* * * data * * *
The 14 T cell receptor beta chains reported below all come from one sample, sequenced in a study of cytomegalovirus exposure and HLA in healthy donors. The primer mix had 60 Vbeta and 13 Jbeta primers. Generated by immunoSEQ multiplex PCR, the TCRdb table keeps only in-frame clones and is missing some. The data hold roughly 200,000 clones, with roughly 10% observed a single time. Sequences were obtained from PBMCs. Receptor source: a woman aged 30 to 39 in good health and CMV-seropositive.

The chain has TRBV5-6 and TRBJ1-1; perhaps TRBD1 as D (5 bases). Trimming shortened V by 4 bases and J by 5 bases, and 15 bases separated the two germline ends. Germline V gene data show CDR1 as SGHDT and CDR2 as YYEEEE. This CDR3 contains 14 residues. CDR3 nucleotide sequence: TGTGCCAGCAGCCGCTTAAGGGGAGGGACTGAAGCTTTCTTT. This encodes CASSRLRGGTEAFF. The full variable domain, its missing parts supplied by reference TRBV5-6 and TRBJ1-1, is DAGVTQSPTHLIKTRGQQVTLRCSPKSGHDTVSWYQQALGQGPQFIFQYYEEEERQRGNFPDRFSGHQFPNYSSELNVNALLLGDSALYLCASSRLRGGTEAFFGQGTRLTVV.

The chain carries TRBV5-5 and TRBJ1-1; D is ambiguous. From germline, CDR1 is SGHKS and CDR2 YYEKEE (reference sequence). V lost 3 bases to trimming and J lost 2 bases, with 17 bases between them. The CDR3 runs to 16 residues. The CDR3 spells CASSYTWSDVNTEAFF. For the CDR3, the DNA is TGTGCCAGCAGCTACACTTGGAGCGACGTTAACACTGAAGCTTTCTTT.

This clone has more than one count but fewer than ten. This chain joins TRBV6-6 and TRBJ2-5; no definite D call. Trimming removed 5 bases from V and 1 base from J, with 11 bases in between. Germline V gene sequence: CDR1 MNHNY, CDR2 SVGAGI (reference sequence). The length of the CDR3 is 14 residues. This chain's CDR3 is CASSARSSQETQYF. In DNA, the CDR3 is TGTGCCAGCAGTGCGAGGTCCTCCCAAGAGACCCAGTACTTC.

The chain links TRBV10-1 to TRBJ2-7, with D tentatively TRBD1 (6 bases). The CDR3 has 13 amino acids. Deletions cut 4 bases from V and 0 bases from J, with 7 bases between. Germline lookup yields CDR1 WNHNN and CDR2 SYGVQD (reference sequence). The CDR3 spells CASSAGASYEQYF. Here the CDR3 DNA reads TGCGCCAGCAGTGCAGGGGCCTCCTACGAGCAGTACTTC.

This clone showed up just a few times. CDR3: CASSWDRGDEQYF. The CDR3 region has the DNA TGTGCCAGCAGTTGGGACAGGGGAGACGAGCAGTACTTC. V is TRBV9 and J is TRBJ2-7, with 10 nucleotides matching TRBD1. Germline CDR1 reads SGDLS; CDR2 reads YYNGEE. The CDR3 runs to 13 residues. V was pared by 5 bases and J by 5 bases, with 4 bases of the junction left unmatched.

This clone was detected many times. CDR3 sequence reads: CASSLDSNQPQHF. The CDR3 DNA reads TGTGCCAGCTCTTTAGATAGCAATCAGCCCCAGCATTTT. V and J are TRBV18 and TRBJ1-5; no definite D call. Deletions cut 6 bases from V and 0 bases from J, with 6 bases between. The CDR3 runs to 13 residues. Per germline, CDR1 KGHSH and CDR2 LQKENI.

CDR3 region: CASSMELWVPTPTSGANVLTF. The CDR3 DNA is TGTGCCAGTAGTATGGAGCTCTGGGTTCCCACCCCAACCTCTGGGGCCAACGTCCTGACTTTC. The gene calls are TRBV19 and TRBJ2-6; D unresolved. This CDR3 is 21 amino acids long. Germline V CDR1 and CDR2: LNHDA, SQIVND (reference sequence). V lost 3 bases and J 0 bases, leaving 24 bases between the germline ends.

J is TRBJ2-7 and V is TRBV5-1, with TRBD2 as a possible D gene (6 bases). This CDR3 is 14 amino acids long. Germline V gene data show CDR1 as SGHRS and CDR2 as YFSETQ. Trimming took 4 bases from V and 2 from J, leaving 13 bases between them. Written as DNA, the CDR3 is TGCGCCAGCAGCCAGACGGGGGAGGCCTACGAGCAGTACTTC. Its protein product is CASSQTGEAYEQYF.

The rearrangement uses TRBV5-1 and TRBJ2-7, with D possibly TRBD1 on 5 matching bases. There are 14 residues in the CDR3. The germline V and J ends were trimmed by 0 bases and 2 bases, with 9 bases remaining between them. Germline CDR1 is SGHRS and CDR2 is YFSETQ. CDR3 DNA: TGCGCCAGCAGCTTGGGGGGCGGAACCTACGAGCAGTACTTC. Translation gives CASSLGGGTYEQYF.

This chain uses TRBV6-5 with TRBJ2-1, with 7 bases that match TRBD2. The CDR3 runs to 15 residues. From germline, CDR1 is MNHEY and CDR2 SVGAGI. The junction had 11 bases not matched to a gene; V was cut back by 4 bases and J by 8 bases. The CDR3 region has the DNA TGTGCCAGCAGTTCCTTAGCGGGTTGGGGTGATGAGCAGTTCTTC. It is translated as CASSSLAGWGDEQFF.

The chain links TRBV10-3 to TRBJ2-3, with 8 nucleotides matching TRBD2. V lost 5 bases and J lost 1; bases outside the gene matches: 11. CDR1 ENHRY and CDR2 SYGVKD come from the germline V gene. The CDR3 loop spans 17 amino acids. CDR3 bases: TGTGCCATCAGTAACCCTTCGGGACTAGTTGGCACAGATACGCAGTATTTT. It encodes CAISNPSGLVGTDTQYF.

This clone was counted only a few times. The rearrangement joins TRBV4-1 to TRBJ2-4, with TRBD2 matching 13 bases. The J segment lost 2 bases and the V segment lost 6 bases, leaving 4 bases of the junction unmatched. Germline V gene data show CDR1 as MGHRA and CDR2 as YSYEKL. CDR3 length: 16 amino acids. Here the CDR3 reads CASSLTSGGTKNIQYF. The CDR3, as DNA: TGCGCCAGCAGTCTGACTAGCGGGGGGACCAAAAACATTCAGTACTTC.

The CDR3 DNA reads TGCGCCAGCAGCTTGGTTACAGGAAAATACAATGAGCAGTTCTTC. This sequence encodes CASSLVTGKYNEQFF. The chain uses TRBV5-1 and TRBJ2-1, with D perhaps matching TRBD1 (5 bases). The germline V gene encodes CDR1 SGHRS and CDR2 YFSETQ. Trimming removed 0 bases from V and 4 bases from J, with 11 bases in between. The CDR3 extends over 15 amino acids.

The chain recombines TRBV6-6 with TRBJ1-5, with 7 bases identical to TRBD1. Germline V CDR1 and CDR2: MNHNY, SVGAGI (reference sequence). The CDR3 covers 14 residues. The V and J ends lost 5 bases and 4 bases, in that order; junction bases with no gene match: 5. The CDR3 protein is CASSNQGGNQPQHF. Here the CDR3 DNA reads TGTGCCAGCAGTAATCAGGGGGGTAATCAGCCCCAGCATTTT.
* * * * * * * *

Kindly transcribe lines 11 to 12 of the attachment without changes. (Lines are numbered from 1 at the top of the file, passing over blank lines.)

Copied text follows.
This chain uses TRBV6-5 with TRBJ2-1, with 7 bases that match TRBD2. The CDR3 runs to 15 residues. From germline, CDR1 is MNHEY and CDR2 SVGAGI. The junction had 11 bases not matched to a gene; V was cut back by 4 bases and J by 8 bases. The CDR3 region has the DNA TGTGCCAGCAGTTCCTTAGCGGGTTGGGGTGATGAGCAGTTCTTC. It is translated as CASSSLAGWGDEQFF.

The chain links TRBV10-3 to TRBJ2-3, with 8 nucleotides matching TRBD2. V lost 5 bases and J lost 1; bases outside the gene matches: 11. CDR1 ENHRY and CDR2 SYGVKD come from the germline V gene. The CDR3 loop spans 17 amino acids. CDR3 bases: TGTGCCATCAGTAACCCTTCGGGACTAGTTGGCACAGATACGCAGTATTTT. It encodes CAISNPSGLVGTDTQYF.